“The automotive industry demands ‘just-in-time’ production from us,“ explains Casanova. “Neither we nor our customers have a warehouse for engines. These specifications force us to remain flexible.“ Such flexibility requires maximum efficiency: at VM Motori every step has to be spot on.
Efficiency in production and in the product itself.
Diesel engines have always been very efficient: at low revolution speeds they deliver higher torque than petrol engines. A Diesel engine has a quicker response, and thus a more direct acceleration. In addition there is the enormous advantage of very low fuel consumption. The search for ways to further increase efficiency however also continues in the field of Diesel engines. Diesel engines are the heaviest engines available in the market. Casanova states: “We are striving to reduce the weight of our new V6 engine by applying compacted graphite iron (CGI). Thanks to the mechanical properties of this material we are able to produce parts with thinner walls than would be needed for conventional grey cast iron.
Furthermore we produce camshafts from thick-walled tubes. The cams are mounted on the tubes. In this way we are not only able to obtain a reduction in terms of weight but also of machining time.”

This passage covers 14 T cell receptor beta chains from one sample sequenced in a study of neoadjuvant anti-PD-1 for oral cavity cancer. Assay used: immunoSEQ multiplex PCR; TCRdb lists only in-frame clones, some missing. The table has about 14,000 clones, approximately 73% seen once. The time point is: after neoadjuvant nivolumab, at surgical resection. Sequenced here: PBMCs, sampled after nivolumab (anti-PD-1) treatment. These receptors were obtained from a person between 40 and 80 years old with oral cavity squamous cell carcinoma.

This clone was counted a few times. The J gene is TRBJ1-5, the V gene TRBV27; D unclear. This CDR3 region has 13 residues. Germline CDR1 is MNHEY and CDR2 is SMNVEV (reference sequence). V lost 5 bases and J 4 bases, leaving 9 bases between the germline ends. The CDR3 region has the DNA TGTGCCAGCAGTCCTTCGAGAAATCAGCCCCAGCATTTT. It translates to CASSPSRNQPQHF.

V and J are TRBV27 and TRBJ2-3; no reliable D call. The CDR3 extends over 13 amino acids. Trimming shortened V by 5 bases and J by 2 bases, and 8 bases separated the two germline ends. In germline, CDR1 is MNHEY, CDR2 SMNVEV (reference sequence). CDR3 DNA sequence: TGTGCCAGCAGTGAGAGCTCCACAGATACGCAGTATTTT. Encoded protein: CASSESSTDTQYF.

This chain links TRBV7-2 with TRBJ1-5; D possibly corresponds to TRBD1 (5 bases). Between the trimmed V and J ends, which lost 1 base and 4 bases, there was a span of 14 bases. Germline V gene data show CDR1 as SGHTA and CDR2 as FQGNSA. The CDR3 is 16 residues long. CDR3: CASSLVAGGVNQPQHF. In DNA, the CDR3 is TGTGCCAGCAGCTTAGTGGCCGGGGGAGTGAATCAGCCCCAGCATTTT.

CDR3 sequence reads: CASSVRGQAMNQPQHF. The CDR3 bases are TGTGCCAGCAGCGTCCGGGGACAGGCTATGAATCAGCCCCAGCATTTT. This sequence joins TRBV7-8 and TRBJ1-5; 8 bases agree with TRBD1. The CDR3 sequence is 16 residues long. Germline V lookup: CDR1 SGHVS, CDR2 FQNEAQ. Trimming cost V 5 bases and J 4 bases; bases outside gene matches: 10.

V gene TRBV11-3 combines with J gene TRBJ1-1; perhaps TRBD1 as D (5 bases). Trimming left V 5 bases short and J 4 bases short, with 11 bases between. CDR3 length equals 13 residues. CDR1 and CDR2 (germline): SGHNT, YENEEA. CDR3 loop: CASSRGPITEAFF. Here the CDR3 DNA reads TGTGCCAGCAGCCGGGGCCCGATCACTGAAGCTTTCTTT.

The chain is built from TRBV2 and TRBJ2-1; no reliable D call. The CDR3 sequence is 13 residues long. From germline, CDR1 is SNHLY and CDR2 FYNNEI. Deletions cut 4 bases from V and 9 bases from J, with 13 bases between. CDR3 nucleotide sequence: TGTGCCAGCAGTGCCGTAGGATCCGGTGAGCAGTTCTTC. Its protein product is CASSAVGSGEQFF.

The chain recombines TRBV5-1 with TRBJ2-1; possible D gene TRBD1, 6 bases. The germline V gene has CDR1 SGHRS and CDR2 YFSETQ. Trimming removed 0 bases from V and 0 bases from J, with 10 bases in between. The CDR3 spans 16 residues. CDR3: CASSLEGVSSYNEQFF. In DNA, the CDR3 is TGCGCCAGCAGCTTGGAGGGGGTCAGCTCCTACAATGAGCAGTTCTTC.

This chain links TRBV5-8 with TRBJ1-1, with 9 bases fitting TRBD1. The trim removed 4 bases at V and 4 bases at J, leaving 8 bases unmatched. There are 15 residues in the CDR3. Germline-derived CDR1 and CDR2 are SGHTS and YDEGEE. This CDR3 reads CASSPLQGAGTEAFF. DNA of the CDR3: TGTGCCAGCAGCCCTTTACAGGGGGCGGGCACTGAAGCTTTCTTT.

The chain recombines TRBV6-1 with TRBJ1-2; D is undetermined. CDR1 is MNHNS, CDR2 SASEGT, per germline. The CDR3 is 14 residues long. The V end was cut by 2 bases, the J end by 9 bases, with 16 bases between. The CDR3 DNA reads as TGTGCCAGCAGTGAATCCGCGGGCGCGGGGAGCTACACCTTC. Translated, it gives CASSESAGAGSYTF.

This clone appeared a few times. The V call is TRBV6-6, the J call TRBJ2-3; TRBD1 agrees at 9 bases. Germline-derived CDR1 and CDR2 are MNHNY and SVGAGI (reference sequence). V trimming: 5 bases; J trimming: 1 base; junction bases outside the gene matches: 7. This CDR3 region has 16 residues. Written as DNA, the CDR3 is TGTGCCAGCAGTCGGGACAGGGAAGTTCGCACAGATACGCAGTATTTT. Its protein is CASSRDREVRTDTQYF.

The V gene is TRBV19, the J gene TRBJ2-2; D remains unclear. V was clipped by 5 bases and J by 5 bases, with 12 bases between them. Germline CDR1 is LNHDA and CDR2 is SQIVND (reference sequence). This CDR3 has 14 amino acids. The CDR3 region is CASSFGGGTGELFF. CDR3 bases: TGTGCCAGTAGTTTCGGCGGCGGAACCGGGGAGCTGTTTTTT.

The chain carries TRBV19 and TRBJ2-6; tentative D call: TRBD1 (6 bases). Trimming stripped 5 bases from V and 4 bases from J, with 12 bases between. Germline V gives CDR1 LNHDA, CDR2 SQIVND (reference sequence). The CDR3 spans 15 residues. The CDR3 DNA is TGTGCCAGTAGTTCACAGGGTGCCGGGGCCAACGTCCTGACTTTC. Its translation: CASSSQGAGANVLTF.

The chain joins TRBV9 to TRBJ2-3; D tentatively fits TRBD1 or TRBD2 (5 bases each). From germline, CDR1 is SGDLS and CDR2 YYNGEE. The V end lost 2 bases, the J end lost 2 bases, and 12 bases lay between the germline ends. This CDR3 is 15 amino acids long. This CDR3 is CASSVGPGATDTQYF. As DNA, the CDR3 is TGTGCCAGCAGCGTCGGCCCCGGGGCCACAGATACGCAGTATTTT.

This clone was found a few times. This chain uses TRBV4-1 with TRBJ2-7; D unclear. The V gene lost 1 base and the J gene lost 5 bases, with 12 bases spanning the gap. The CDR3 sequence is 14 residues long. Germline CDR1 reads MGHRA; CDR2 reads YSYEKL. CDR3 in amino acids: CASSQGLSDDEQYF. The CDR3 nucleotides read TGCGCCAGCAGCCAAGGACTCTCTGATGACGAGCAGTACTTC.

Original and surprising developments are much appreciated
VM Motori and CERATIZIT have been business partners for a long time and have clocked up numerous successes. “The HEC-11 system from CERATIZIT, for instance, has been a great success“, says Claudio Grisetti, production engineer at VM Motori. “We are talking about a solution here which brought in a lot of cash. After the first successful tests we integrated the system into the ‘crankshaft’ production line.” Casanova: “The milling cutters have shown advantages such as reduced cutting forces which have increased tool life. The geometry of the inserts has enabled a cost reduction of 20% compared to the previous solution – we like being convinced in this way!”
“The HEC11 system applied at VM Motori combines a close pitch with eight usable cutting edges and high process security through stable tangential inserts. The system operates with minimum cutting forces, thus reducing both deformation of the components and vibration“, says Jürgen Duwe, research & development department, CERATIZIT Austria.